Wednesday, June 11, 2008

The physics caucus

The New York times has an article about the three physicists who are currently congressional representatives: Republican Vern Ehlers and Democrats Rush Holt and Bill Foster. They make some great points about intellectual curiosity and problem solving, such as this:

He [Holt] recalled his exasperation when anthrax spores were discovered in the Capitol in 2001 and colleagues came to him and said, “You are a scientist, you must know about anthrax,” a subject ordinarily missing from the physics curriculum.

“The difference,” he said, “is we would be perfectly happy to pick up a copy of The New England Journal of Medicine and read about the etiology of anthrax.”

“In fact, we basically did that,” Mr. Ehlers said.

“We know more than our colleagues,” Mr. Holt said, “but not more than they could know.”

And more generally about the misconceptions of scope that affect the publics view of science, such as this:
Among other things, they said, a science adviser should be someone who will remind the next administration what science can and cannot do.

For example, Mr. Ehlers said, it is irksome to encounter people who ignore the scientific consensus that human activity contributes to global warming yet count on science to produce new sources of energy magically. “They sort of reject our reasoning,” he said. “But they will come back and say, ‘Science will find a way.’ ”

I wonder, though, aside from these three are there any other physical scientists in congress? Chemists? Geologists? Most of the other scientifically trained representatives that the article mentions are health-related scientists. Not that there’s anything wrong with keeping people well, it’s just a different field than discovering the laws that govern the inorganic universe.

Anyway, the article is worth a read.

4 comments:

djm said...

Also pertinent: how many scientists are in the Australian government?

Anonymous said...

Well, in Federal parliament:

Dennis Jensen (Lib MP) - 'PhD in materials engineering on ceramics' and worked as research scientist at CSIRO, Defence &c. Bit of a contrast to the Congressmen, since he's made a name for himself as AGW skeptic.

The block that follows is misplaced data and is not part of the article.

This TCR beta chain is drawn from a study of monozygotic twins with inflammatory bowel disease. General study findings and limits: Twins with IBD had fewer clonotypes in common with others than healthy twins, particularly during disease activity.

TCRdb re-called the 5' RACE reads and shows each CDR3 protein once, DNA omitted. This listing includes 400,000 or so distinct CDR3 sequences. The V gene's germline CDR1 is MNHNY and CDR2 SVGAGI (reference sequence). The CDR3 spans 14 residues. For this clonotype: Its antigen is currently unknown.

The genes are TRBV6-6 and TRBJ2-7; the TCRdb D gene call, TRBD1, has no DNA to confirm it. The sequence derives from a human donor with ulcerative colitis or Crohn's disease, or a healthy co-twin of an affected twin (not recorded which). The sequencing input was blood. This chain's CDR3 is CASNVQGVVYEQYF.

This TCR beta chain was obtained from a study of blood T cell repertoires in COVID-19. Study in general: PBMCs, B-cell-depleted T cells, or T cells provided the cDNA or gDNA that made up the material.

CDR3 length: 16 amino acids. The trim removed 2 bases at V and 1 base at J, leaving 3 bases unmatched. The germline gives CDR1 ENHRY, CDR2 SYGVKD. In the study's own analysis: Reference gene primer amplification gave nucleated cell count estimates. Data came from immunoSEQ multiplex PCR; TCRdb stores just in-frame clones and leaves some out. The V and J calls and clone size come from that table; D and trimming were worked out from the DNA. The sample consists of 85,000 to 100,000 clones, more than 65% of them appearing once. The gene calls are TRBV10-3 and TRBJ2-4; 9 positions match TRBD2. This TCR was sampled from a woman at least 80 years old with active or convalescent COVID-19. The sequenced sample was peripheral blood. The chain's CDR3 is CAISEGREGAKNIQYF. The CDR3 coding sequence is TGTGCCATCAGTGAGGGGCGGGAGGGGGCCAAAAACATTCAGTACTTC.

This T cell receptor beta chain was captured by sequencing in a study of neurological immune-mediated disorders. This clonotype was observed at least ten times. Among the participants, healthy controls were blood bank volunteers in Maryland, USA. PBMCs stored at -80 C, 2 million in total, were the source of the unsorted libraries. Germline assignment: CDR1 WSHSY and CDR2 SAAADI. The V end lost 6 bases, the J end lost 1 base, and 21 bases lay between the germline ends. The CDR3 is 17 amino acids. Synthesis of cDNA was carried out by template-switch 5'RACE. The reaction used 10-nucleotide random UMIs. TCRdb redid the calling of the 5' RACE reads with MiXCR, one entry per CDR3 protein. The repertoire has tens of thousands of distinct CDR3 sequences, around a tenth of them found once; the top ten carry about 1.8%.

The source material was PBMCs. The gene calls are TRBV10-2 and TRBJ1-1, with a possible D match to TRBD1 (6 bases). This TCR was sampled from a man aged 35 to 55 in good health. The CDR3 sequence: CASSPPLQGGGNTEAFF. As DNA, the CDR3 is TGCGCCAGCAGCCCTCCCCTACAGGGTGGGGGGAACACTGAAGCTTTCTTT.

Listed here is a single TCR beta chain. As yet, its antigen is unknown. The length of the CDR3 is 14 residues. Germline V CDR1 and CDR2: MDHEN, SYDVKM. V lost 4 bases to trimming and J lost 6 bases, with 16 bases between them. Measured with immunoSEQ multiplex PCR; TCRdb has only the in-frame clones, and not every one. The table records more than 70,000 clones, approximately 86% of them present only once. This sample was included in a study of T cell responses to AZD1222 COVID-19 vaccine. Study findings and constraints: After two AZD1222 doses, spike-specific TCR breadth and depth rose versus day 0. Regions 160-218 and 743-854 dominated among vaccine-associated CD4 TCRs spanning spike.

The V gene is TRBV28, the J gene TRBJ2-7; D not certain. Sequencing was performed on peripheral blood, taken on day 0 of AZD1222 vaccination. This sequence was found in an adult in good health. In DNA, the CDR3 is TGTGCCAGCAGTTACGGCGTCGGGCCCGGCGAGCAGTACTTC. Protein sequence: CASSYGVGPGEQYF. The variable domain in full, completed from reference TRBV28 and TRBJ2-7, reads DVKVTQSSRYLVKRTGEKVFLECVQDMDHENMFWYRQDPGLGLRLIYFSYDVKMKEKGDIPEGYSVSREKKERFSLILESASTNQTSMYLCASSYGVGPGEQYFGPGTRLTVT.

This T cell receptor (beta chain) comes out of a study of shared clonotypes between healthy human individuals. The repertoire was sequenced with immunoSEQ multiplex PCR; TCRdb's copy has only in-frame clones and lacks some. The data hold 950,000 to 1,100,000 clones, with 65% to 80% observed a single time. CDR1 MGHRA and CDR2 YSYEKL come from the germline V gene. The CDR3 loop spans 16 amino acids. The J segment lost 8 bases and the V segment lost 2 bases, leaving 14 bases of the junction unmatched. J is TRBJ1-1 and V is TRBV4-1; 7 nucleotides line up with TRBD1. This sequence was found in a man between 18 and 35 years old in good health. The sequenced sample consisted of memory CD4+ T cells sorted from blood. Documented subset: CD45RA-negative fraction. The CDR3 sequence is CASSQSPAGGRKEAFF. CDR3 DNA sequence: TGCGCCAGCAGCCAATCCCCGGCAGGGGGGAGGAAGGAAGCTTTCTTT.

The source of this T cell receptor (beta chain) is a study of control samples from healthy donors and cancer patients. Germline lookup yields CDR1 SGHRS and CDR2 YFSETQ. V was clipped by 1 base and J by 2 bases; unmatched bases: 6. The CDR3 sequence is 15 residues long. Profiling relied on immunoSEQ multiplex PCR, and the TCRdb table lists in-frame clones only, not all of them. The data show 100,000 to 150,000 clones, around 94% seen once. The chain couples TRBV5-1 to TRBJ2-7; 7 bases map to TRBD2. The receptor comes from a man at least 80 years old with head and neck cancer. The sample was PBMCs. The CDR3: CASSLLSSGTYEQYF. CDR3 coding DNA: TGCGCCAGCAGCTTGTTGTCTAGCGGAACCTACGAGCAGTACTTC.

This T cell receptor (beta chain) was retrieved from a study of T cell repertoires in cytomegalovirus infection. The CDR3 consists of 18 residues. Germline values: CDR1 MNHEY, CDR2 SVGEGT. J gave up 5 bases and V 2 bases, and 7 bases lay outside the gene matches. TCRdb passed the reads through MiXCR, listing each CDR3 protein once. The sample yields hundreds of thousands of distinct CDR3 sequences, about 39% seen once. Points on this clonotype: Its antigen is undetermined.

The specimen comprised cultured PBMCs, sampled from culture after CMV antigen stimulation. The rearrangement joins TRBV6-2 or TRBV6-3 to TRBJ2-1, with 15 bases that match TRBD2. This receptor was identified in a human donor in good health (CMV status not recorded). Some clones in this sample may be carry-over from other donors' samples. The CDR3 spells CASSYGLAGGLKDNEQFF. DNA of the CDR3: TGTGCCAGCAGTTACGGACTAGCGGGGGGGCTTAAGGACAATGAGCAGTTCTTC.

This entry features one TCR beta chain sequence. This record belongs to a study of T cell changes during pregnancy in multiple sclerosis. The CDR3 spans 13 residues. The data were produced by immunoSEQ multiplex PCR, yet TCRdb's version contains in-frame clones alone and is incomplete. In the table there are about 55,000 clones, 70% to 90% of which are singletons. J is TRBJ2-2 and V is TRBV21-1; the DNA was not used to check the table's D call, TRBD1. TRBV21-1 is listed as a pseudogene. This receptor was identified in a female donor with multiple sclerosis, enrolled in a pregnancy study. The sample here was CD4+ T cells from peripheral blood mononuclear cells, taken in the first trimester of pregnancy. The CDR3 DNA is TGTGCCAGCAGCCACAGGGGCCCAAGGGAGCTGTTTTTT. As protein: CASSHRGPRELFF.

Rachel Siewert (Greens Sen) looks like she worked as a scientist at WA Dep. Agriculture on soils and salinity after uni

Jim Turnour (ALP MP) seems to be an agronomist.

Annette Hurley (ALP Sen) worked in pathology at first.

That's pretty much it...

John Forrest (Nats MP) is a civil engineer

Steve Fielding (FF Sen) started out as an engineer

And since we are at the LLL:

Nigel Scullion (C Libs Sen) - no tertiary degree, but "worked many years in the mining industry in a range of roles including Field Assistant, Geophysical Observer and Manager for drilling and exploration programs."

There's a handful more who have qualifications like BSc (Hons) but never seem to have worked in science or postgrad study. The vast majority with degrees have them in law, economics, or business.

OilIsMastery said...

Interesting you say "inorganic universe" even though geologists seem to have a bizarre fetish for believing everything is organic.

Chuck said...

Given that less than 0.1% of the Earth is carbon, and most of that is in the core, I don't see how your comment makes any sense.

Organic geochemistry is a field which is only pursued due to the self interest by the carbon-based life forms in the upper few kilometers of the Earth in other creatures like themselves.

Those of us who are constructed entirely from silicates don't really give a toss.